Research Handbook on Human Rights and Intellectual Property
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Research Handbook on Human Rights and Intellectual Property

Edited by Christophe Geiger

Research Handbook on Human Rights and Intellectual Property is a comprehensive reference work on the intersection of human rights and intellectual property law. Resulting from a field-specific expertise of over 40 scholars and professionals of world renown, the book explores the practical and doctrinal implications of human rights on intellectual property law and jurisprudence. In particular, the chapters scrutinize issues related to interactions among and between norms of different legal families, the role of human rights in development of the balanced intellectual property legal framework, standing case-law of national and regional courts and intellectual property offices reconciling overlapping rights and obligations, and identify the practical significance of different human rights for the exercise of intellectual property rights.
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Chapter 11: Mitigating the impact of intellectual property in developing countries through the implementation of human rights

Carlos M. Correa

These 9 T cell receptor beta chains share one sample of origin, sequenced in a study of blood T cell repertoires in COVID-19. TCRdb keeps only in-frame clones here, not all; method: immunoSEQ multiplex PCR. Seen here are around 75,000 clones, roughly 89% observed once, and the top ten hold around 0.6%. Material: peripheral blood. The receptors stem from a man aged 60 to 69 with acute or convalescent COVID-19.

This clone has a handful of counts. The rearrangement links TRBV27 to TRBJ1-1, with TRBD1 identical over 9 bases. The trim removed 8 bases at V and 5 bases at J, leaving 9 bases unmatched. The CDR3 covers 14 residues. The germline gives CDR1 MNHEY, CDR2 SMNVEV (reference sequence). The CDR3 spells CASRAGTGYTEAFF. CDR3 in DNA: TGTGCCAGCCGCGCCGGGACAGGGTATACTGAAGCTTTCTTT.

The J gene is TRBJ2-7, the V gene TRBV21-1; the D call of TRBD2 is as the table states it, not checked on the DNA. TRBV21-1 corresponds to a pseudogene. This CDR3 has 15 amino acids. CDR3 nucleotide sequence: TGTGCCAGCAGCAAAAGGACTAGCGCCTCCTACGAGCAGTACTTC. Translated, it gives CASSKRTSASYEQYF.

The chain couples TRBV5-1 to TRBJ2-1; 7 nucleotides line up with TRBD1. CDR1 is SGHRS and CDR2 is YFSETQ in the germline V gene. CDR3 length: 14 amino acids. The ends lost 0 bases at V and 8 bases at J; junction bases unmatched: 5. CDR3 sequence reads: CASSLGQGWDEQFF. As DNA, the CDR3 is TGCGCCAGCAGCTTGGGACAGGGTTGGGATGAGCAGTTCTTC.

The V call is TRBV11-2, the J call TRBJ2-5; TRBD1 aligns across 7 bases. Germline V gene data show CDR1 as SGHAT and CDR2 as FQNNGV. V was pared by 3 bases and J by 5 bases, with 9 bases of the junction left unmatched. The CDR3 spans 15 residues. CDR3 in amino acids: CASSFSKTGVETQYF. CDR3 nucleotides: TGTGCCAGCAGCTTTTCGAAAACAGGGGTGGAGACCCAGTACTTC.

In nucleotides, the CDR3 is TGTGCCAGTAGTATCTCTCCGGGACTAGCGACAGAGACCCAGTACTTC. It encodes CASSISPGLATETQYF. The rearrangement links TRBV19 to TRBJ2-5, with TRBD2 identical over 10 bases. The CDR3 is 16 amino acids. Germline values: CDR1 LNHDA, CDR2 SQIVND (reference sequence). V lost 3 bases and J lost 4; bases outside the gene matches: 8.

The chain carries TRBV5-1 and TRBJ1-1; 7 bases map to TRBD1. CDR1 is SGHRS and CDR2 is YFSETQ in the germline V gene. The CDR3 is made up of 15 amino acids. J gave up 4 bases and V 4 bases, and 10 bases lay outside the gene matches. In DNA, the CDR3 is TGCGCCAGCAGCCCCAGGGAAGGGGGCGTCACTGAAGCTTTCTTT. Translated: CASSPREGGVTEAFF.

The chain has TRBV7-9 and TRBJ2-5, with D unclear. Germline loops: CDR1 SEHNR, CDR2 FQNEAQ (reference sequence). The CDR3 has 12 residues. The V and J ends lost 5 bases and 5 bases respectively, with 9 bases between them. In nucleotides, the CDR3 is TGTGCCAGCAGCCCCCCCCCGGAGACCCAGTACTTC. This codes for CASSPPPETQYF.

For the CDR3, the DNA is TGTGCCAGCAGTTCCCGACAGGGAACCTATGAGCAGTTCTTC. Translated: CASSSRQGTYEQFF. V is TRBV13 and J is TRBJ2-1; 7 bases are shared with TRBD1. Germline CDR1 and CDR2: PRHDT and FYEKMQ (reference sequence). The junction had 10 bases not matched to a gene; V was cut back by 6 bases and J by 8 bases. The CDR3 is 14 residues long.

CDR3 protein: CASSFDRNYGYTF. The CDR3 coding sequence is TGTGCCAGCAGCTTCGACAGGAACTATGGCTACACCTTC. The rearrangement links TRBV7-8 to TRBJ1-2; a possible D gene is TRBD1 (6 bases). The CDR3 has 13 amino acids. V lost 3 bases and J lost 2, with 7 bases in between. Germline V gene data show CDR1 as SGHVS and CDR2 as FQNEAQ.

As examined elsewhere in this book, human rights may be invoked under different circumstances to limit the impact that intellectual property rights (IPRs) may have in several fields, such as access to medicines. This chapter discusses the extent to which arguments based on human rights have been articulated with that purpose within the UN system and in developing countries. The chapter first examines some resolutions and reports adopted or produced within the UN system that directly or indirectly address IPRs from a human rights perspective. Second, it considers some examples of ‘human rights impact assessments’ (HRIAs) conducted to establish the effects of the adoption of different levels and modalities of IPRs protection. Finally, it presents a number of judicial decisions by some developing countries’ courts where human rights considerations were taken into account in addressing IPRs issues. After the adoption of the TRIPS Agreement, and particularly as a result of the HIV/AIDS crisis in Sub-Saharan Africa, the tension between IPRs and access to medicines became apparent. Several non-governmental organisations, academics and other institutionscautioned about the possible negative impact of the TRIPS Agreement on access to medicines, which is essential for the realisation of the right to health. In 1996, the World Health Assembly (WHA) gave a mandate to the WHO Secretariat to work on intellectual property in relation to health.

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